We Should Stop Chasing Economic “Progress”
Capitalist societies believe in the possibility of endless growth. But Plato and other classical philosophers would have begged to differ.
What’s the Big Idea?
Whether or not they consider themselves politically “progressive,” many Americans reflexively expect their country to make robust progress along economic lines. Buoyed by decades of material growth, we expect GDP to rise and standards of living to improve indefinitely. If these trends stagnate—as they’ve begun to during the current recession—pundits on all sides point fingers, assuming that something has gone terribly wrong.
But according to John Dillon, former classics professor at Trinity College, Dublin, classical thinkers would have found this assumption misguided. “This concept of progress,” Dillon explains to Big Think, “is so deeply ingrained in our psyches that it is hard for modern man to comprehend a culture in which no such concept is present….[But] among Greek and Roman intellectuals, it was fully recognized that nations and societies had their ups and down, that empires rose and fell….It was universally accepted that change in the physical world was cyclical: some new inventions were made from time to time, predominantly in the area of warfare, populations might increase locally, and cities, such as Alexandria, Rome, or Constantinople, grow to great size…but all this would be balanced by a decline somewhere else.”
This recognition of natural balance was more than a shrug of philosophical acceptance. For thinkers like Plato, it was fundamentally relevant to the question of how societies could best be organized. In The Republic and The Laws, Plato sketches visions of an ideal state, but offers no prescriptions for ever-increasing prosperity. Rather, he portrays societies that have achieved a harmonious—and stable—equilibrium in their population, politics, and economy.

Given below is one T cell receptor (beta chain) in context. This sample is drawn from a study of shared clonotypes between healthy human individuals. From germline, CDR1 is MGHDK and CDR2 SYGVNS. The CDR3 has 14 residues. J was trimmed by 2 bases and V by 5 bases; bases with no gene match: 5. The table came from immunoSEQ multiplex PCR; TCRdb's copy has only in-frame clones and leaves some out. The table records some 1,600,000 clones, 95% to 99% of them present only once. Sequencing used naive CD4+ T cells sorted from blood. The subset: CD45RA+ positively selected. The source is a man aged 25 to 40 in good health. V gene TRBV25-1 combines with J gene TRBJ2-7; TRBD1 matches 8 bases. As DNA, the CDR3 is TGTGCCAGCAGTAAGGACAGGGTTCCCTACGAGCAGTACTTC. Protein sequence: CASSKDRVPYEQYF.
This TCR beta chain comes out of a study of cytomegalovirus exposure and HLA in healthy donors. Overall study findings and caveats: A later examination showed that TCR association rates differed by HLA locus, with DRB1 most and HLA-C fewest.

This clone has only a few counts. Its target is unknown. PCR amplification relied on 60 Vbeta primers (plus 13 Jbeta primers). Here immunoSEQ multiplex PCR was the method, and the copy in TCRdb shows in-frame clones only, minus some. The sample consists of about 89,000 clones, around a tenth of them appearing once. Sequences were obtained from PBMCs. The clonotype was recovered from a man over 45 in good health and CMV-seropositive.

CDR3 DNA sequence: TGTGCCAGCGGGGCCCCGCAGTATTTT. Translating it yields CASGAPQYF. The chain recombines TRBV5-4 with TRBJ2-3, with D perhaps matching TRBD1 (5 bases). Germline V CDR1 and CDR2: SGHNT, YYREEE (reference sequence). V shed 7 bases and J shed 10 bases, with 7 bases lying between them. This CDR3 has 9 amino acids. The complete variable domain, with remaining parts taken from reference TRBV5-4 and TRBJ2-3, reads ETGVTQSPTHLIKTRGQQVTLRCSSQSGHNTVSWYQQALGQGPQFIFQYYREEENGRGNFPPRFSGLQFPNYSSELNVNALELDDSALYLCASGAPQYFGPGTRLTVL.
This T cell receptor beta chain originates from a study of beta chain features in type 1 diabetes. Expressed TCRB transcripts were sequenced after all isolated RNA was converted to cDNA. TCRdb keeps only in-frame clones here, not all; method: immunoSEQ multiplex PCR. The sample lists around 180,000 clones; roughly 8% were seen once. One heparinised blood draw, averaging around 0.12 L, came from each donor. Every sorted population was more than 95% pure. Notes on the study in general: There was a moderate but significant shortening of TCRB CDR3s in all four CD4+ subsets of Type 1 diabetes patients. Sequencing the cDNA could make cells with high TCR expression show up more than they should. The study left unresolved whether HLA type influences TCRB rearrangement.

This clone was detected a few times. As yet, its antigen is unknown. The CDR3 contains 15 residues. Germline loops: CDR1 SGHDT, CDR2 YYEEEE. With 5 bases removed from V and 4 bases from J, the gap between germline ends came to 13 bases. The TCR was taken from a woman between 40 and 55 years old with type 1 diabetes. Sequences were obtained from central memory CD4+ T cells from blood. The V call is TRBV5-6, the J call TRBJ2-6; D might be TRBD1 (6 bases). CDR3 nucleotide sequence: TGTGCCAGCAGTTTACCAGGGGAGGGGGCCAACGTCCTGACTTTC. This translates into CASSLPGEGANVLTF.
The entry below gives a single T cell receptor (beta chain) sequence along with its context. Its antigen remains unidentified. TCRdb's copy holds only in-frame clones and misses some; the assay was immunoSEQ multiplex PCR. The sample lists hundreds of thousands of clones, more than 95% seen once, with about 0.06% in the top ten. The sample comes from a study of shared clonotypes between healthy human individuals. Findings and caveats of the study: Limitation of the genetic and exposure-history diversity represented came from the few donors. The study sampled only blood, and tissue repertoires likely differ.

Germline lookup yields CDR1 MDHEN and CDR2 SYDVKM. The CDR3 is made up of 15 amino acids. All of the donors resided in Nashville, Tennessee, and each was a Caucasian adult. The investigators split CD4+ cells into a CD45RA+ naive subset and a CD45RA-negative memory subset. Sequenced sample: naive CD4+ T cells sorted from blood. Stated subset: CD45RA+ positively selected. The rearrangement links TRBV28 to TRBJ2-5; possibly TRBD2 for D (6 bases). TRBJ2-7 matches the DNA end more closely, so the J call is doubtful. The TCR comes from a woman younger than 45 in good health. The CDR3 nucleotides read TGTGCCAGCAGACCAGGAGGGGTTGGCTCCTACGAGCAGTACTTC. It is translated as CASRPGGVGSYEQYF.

While cautioning that “I would not for a moment advocate a full dose of Platonism for a modern state,” Dillon does believe that contemporary society should embrace Plato’s ideal of stability as opposed to progress. He warns that we’ve already begun to witness the fruit of a growth-at-all-costs mentality: resource wars (including, in his view, Iraq) and untold environmental destruction. Accordingly, he advocates stringent worldwide anti-pollution laws and recommends “pay[ing] very serious attention” to Plato’s “insistence on limiting production…to necessities rather than luxuries.” Against the ideal of ever-increasing wealth, he suggests that citizens and their governments should espouse the Platonic vision “of a modest sufficiency of material goods.”
Fenton Communications CEO Lisa Witter would agree that capitalism’s promise of progress has become an article of faith—and a dangerous one. In a 2008 interview with Big Think she argued that global capitalism has “run amok,” and that the problem of how to “continue to have growth without using up all of our natural resources” is becoming unmanageable:
What can 3D printing do for medicine? The "sky is the limit," says Northwell Health researcher Dr. Todd Goldstein.
- Medical professionals are currently using 3D printers to create prosthetics and patient-specific organ models that doctors can use to prepare for surgery.
- Eventually, scientists hope to print patient-specific organs that can be transplanted safely into the human body.
- Northwell Health, New York State's largest health care provider, is pioneering 3D printing in medicine in three key ways.
Can dirt help us fight off stress? Groundbreaking new research shows how.
- New research identifies a bacterium that helps block anxiety.
- Scientists say this can lead to drugs for first responders and soldiers, preventing PTSD and other mental issues.
- The finding builds on the hygiene hypothesis, first proposed in 1989.
Are modern societies trying too hard to be clean, at the detriment to public health? Scientists discovered that a microorganism living in dirt can actually be good for us, potentially helping the body to fight off stress. Harnessing its powers can lead to a "stress vaccine".